Bart : I wanted to share part of my story with my colleagues to say how important our job is. As the saying goes “No feet, no horse”.
And that expression is pure truth.
I realize this through my experience and the most difficult cases I have had to deal with.
Bart : Yes, I would like to talk about this mare, her story and what I experienced to accompany her.
Her name is Biola, she is of Spanish breed.
In 2018 she declared laminitis, it was already something frankly serious, but his farrier at the time had done a good job. He had managed to stabilize her.
So far things were going well. And then the farrier in question had a heart attack which he survived.
But he was subsequently unable to resume his activity as a farrier.
The owner of Biola therefore had to quickly find another colleague to continue accompanying his mare.
It was from this sudden upheaval that things got much more complicated.
The beginning of the problems
Bart : Biola’s new foot management was not working. She was no longer stabilized. The difficulty is that at the beginning the problems were not visible directly to the eye. In 4 weeks the mare had deteriorated a lot, the damage had already been done and even the tendons began to suffer.
To overcome this, the mare was referraled. She was also followed by a veterinarian. There has been no improvement.
I think there were communication problems between the professionals in charge of Biola. The farrier at the time disagreed with the veterinarian’s recommendations.
The vet suggested reducing the length of the toe and the height of the mare’s heels, but the farrier did not follow the advice.
Biola therefore remained with a poor conformation of the hooves. Her locomotion deteriorated significantly, her legs became vertical and the mare began to suffer from a retraction of the tendons.
All for all
On the x-rays without the red lines we can see the start of the trimming that I performed.
The red lines placed on the radios are indications to signify that the toe was still too long at this time.
In association with the veterinarian, we therefore worked on the foot to shorten in toe.
In order to bring the wall of the hoof closer, parallel to the alignment of the phalanges.
We carried out very regular interventions on the mare, always in association with the veterinarian. We have seen improvements, but Biola will degrade again two months later.
The mare’s heels grew enormously. I took 6 to 8 cm of heel for each of my interventions!
I felt the mare more and more painful, so I tried to change my strategy to accompany her differently.
To relieve it I applied open toe horseshoes and leather pad to release the pressure.
Secondly, I applied a classic shoe with a leather pad, making sure that the toe do not come into contact with the shoe, always for the sake of relief for the mare.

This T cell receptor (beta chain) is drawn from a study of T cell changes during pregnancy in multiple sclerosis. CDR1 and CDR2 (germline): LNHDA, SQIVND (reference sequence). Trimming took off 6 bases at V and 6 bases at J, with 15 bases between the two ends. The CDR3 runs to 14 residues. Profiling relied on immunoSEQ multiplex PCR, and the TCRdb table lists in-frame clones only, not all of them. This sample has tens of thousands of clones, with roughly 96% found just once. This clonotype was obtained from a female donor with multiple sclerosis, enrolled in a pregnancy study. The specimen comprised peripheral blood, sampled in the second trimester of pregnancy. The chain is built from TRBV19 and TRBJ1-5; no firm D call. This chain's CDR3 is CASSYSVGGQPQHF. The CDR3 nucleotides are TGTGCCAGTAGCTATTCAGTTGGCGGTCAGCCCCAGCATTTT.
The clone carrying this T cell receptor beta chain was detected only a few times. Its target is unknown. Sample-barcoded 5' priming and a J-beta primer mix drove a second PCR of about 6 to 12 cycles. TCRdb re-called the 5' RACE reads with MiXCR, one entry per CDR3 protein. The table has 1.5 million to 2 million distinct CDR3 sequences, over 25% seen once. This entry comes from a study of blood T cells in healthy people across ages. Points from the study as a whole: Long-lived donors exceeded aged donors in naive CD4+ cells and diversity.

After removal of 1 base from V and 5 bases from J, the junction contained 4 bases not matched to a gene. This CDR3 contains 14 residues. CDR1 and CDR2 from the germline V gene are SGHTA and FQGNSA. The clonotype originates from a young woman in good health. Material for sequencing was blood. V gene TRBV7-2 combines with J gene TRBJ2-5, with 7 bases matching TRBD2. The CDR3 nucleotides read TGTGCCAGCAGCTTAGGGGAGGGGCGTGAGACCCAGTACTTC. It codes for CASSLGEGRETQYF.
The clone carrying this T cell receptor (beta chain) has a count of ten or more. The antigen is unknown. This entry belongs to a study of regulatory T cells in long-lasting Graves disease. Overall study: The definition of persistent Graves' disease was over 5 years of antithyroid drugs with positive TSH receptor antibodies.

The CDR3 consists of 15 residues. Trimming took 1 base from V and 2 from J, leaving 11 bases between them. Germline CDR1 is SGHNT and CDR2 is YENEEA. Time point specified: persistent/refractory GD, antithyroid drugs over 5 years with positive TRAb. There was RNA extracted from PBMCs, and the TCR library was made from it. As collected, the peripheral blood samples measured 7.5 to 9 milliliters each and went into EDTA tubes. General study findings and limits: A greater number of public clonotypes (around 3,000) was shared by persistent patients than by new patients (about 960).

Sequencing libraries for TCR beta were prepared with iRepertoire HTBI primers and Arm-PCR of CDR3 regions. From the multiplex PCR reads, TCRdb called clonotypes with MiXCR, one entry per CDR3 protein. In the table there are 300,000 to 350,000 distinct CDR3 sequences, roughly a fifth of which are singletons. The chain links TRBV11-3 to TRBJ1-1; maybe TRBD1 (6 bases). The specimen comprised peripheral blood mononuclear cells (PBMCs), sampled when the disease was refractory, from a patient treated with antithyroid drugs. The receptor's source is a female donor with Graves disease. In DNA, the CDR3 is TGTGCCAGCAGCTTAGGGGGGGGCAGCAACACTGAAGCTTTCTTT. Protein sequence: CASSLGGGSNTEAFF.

The client was happy with this intervention and to find it more comfortable.
For my part, with the vet, we were not satisfied with Biola’s locomotion.
To further improve things I used FormaHoof. In the capsule that I made (resin capsule surrounding the hoof) we integrated Metronidazole.
Metronidazole is a drug that we have directly integrated into the FormaHoof resin capsules.
The important tilts of P3 had pierced the soles. The above treatment helped to close hoof wounds and fight inflammation.
With this strategy we were able to recover the left foot, which became much more suitable again.
On the other hand, the right foot was not good at all. I decided to leave the heel of the FormaHoof capsule to compensate for the trimming. It made things better. But there was still insufficient to get the mare out of trouble.
The FormaHoof allowed the mare to gain in comfort. I made my trimming from the radio pictures.
The mare recovered in sole thickness and the inflammation was reduced.
It was at this point that the owners, the vet and I had to take stock of the evolution of Biola over the past two years.
To measure the pros and cons. The balance between suffering and improvement. What development prospects we could hope for and also the level of support to be provided to stabilize it.
The decision taken by the owners was to let the little mare go. Locomotion would no longer return to normal, even for his life in the field.
Bart : I was able to learn that what was lost was lost, and that it was easier to prevent a problem than to correct it once it was present. Some damage is irreversible.
We see how important our job is. The health of the horse also depends on its feet.
Horses need to be able to move properly to stay healthy. Taking the opportunity for them to move around comfortably is neither dignified nor honest.
It is this very intense experience that I wanted to share. That of the pretty little Biola who fought against her illness.
I also wanted to draw attention to the importance of the work and decisions taken in the management of hooves. The consequences can permanently damage horses, or even condemn them.